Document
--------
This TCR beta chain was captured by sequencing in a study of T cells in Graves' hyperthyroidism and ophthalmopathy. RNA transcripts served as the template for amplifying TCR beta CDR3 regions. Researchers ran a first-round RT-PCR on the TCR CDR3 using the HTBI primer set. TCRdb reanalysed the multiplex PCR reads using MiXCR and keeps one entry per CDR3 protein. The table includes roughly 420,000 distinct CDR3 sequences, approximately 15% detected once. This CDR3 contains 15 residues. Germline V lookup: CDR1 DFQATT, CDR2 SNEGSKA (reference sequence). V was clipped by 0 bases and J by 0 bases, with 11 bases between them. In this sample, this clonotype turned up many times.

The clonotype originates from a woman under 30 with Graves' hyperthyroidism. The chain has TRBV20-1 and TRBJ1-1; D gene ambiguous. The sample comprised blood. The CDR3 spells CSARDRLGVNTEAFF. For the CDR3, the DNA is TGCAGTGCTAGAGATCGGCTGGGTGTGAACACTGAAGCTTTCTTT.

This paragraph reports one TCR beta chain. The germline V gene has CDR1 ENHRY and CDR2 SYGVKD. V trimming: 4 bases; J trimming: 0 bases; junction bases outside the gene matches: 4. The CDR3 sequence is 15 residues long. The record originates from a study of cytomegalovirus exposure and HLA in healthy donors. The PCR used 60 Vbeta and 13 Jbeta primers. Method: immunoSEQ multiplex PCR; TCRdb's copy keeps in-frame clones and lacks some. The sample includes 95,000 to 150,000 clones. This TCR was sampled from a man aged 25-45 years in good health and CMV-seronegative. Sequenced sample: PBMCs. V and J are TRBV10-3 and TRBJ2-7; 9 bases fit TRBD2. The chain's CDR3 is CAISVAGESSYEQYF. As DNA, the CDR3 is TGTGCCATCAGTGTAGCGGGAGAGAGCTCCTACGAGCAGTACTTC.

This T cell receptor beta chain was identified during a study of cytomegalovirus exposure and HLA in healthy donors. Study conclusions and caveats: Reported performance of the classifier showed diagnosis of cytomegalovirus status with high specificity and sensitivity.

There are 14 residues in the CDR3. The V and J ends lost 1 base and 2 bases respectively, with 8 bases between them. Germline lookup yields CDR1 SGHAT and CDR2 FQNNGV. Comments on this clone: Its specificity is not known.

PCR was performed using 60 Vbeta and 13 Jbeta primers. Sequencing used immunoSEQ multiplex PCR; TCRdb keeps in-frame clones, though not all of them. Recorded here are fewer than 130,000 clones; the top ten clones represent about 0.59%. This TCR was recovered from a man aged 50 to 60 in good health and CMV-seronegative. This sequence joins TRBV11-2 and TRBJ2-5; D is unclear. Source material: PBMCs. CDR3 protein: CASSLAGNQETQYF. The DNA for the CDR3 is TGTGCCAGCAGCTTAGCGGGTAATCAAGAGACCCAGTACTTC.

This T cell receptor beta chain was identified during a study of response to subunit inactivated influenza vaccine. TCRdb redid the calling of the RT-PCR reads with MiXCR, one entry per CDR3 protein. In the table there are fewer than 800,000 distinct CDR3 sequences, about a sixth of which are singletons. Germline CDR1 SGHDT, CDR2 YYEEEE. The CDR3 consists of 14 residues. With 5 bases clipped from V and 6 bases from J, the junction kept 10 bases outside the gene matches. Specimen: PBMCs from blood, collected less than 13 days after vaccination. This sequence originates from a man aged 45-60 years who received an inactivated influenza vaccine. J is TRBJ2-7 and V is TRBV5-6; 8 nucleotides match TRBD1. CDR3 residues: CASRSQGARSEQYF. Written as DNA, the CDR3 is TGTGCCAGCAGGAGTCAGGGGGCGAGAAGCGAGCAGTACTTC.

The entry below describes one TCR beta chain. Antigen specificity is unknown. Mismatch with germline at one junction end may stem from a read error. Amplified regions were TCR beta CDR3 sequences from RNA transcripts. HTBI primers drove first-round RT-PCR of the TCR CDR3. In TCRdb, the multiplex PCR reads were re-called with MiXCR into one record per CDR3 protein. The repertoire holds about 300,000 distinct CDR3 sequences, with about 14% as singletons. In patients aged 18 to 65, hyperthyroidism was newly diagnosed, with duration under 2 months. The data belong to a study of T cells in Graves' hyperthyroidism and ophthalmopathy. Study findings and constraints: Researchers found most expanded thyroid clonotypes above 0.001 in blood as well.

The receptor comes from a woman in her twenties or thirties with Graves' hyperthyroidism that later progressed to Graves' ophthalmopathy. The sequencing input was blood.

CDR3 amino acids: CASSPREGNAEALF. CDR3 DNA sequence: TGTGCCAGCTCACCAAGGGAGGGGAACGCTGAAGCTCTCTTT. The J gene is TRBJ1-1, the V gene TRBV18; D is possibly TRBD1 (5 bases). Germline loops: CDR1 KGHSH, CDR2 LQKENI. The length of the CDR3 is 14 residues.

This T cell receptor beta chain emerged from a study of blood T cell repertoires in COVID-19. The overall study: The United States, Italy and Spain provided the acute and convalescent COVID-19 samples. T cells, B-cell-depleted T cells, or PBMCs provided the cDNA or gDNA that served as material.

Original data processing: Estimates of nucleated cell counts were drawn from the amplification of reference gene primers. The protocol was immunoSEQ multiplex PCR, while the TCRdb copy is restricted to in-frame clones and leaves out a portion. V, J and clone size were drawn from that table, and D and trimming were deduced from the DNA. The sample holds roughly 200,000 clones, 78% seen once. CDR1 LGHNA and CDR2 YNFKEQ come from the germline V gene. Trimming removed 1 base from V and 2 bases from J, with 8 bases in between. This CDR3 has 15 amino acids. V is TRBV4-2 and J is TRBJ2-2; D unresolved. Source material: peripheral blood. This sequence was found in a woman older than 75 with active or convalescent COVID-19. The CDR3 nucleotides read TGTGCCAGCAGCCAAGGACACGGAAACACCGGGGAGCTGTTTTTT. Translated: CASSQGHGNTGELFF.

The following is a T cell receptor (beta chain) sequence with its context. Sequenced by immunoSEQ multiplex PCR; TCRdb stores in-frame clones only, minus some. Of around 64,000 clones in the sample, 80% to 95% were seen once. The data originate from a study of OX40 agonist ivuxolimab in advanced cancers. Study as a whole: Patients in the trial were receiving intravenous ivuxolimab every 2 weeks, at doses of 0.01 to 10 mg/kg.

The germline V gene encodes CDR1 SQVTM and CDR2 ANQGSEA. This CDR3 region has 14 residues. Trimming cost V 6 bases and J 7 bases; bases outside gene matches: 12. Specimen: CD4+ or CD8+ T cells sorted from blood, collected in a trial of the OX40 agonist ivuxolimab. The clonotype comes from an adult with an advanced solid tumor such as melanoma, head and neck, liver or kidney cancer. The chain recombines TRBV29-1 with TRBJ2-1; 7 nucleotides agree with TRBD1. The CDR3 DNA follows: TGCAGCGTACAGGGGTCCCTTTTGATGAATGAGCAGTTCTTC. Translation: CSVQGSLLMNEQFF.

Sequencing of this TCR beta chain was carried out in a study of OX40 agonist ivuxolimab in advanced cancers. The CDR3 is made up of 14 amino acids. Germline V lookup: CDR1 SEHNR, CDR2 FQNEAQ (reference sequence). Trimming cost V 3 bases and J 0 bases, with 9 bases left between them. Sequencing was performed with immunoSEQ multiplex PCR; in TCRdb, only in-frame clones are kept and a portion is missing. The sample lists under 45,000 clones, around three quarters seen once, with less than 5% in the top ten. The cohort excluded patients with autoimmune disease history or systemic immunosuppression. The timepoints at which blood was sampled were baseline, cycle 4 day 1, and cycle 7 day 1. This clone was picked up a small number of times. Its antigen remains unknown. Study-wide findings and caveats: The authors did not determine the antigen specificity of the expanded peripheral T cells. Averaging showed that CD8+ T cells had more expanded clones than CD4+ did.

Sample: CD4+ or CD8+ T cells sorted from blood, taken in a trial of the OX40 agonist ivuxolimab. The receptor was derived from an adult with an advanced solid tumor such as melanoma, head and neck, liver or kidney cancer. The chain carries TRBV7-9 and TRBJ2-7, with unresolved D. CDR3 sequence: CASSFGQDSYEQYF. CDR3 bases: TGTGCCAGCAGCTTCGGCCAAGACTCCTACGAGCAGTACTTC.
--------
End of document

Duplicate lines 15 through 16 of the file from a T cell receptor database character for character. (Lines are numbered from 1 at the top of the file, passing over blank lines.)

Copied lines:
Sequencing of this TCR beta chain was carried out in a study of OX40 agonist ivuxolimab in advanced cancers. The CDR3 is made up of 14 amino acids. Germline V lookup: CDR1 SEHNR, CDR2 FQNEAQ (reference sequence). Trimming cost V 3 bases and J 0 bases, with 9 bases left between them. Sequencing was performed with immunoSEQ multiplex PCR; in TCRdb, only in-frame clones are kept and a portion is missing. The sample lists under 45,000 clones, around three quarters seen once, with less than 5% in the top ten. The cohort excluded patients with autoimmune disease history or systemic immunosuppression. The timepoints at which blood was sampled were baseline, cycle 4 day 1, and cycle 7 day 1. This clone was picked up a small number of times. Its antigen remains unknown. Study-wide findings and caveats: The authors did not determine the antigen specificity of the expanded peripheral T cells. Averaging showed that CD8+ T cells had more expanded clones than CD4+ did.

Sample: CD4+ or CD8+ T cells sorted from blood, taken in a trial of the OX40 agonist ivuxolimab. The receptor was derived from an adult with an advanced solid tumor such as melanoma, head and neck, liver or kidney cancer. The chain carries TRBV7-9 and TRBJ2-7, with unresolved D. CDR3 sequence: CASSFGQDSYEQYF. CDR3 bases: TGTGCCAGCAGCTTCGGCCAAGACTCCTACGAGCAGTACTTC.